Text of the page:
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Milford Residence Remodel & Addition

Lacking street presence and an inability to enjoy the natural beauty of the surrounding landscape, this 1940’s hipped roof bungalow sat unassumingly on its site in the prairie west of Junction City.

The vision of this renovation was to transform and bring new life into the bungalow, keeping within regional vernacular styles, by establishing a more prominent street presence, building a three-story addition to the original house, and bringing in more light to allow for expansive views of the surrounding prairie.

The renovation of the existing bungalow required removing overbuilt layers of gypsum board and plaster and lath to reveal the original dimensional 2x4 wall studs. The basement was structurally reinforced to adequately support load bearing walls. The house became more functional by resizing two bedrooms with a relocated Jack and Jill expanded bathroom and expanding and reconfiguring the living room and kitchen to create an open floor plan. A storm shelter was added underneath a new front porch to give protection and peace of mind during Kansas severe weather. The street presence was dramatically improved with new windows, updated siding, and a new gabled roof extending over a front porch.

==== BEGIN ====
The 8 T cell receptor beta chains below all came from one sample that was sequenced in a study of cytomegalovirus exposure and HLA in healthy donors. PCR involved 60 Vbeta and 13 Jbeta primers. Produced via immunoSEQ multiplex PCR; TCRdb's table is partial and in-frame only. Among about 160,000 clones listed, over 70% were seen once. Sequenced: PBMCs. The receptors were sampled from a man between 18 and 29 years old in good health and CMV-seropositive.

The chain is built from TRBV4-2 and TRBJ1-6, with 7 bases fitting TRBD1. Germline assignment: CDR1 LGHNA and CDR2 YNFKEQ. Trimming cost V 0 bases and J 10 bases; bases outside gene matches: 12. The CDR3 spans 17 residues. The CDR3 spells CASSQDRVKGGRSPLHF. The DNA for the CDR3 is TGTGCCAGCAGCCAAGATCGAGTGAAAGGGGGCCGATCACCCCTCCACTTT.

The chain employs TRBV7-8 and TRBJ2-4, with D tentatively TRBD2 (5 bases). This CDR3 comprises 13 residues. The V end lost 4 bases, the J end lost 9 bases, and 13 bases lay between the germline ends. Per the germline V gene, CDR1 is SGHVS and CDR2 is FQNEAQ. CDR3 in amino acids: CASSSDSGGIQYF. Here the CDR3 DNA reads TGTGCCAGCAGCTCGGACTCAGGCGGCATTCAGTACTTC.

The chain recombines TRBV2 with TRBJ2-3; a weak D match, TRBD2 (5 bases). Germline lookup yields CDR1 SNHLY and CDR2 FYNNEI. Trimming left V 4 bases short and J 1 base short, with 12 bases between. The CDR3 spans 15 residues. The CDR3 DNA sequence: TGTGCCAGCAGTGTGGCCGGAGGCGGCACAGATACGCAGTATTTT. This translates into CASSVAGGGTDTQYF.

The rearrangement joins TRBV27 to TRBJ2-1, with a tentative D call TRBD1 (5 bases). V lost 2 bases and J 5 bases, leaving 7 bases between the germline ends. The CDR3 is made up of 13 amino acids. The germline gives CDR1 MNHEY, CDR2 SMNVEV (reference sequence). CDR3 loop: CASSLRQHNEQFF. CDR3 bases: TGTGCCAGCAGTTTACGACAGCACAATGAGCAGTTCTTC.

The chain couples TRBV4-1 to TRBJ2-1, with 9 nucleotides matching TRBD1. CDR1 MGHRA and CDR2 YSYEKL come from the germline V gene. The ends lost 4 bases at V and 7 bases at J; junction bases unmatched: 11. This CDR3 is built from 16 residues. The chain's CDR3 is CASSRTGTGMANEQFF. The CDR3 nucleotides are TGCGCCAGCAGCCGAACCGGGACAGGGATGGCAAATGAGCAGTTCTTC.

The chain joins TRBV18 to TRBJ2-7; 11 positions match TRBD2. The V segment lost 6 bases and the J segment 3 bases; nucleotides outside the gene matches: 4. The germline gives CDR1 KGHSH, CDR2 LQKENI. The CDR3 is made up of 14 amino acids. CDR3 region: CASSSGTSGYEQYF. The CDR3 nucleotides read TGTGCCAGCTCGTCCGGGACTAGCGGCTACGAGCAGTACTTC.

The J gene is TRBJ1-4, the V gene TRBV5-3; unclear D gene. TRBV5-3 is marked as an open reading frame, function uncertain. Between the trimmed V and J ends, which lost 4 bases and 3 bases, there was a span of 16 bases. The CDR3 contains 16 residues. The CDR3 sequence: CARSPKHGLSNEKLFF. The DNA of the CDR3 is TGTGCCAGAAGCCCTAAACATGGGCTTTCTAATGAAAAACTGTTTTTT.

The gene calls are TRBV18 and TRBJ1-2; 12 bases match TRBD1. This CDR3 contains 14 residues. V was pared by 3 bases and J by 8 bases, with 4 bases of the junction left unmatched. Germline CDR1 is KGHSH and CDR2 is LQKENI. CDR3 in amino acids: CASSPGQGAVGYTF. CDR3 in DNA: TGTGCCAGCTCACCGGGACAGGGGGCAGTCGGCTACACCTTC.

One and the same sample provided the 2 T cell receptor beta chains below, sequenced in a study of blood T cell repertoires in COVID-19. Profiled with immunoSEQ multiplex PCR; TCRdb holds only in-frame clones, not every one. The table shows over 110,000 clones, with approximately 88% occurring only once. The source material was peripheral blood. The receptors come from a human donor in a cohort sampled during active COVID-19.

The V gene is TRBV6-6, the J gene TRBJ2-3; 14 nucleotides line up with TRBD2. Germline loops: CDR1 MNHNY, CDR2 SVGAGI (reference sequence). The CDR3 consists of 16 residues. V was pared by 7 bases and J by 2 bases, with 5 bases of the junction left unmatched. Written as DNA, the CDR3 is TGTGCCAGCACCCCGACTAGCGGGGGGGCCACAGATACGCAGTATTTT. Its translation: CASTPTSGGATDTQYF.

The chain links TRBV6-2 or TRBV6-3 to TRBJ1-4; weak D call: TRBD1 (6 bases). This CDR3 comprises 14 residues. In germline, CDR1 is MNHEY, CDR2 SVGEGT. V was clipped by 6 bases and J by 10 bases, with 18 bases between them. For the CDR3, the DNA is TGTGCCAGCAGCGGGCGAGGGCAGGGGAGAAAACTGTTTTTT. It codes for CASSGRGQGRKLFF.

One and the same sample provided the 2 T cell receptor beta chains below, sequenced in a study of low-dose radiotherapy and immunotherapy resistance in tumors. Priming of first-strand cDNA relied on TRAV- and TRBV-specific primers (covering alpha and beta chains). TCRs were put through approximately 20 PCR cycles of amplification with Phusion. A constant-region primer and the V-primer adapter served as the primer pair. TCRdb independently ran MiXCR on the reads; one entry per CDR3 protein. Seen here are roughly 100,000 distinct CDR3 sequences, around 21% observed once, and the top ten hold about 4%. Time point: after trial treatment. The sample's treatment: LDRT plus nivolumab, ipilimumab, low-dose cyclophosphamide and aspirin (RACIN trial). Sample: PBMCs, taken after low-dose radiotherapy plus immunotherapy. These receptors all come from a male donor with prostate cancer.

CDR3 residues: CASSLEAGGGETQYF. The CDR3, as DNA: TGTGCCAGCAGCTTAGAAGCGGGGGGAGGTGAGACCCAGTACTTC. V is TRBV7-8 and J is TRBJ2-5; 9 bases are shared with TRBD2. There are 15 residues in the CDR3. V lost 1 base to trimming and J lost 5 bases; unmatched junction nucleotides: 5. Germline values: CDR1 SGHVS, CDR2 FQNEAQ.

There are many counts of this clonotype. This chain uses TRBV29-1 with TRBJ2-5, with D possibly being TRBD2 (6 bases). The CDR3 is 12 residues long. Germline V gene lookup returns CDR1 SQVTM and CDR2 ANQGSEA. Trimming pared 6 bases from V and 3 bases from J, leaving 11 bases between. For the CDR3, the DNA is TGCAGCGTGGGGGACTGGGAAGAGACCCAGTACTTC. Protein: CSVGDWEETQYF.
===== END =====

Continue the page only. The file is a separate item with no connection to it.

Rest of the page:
A three story addition to the rear of the house improves function on the first floor with the addition of a dining room directly off the kitchen with large wrap around windows to the south and east. A second full bathroom and adjacent laundry room was added to the first floor. A second floor master suite and full bathroom includes a balcony and expansive windows to the south and east. The stair tower connecting all levels of the house culminates in a 360° viewing room on the third floor allowing for unobstructed views of the natural landscape and passing thunderstorms.


Kappa Kappa Gamma Renovation

The renovation of the Kappa Kappa Gamma sorority house in Manhattan, Kansas was a true design team project which included the architect, contractor, and client working as a team to ensure the project would meet both the budget and strict time constraints. It was a multi-phase project completed over a two year-time period, during which the construction schedule was dictated by the university semesters and Kappa Kappa Gamma's 100-year anniversary.


Phase I consisted of exterior repairs and replacement of old windows with energy efficient windows.


Phase II completely renovated the 2nd and 3rd floors of the house, creating sleep/study suites, full renovation of existing bath facilities, along with significant structural improvements.


Phase III included the renovation of all formal areas of the house and also a complete renovation of the commercial kitchen with the addition of a walk-in freezer.




This project was done while working with

Bruce McMillan AIA Architects P.A. 

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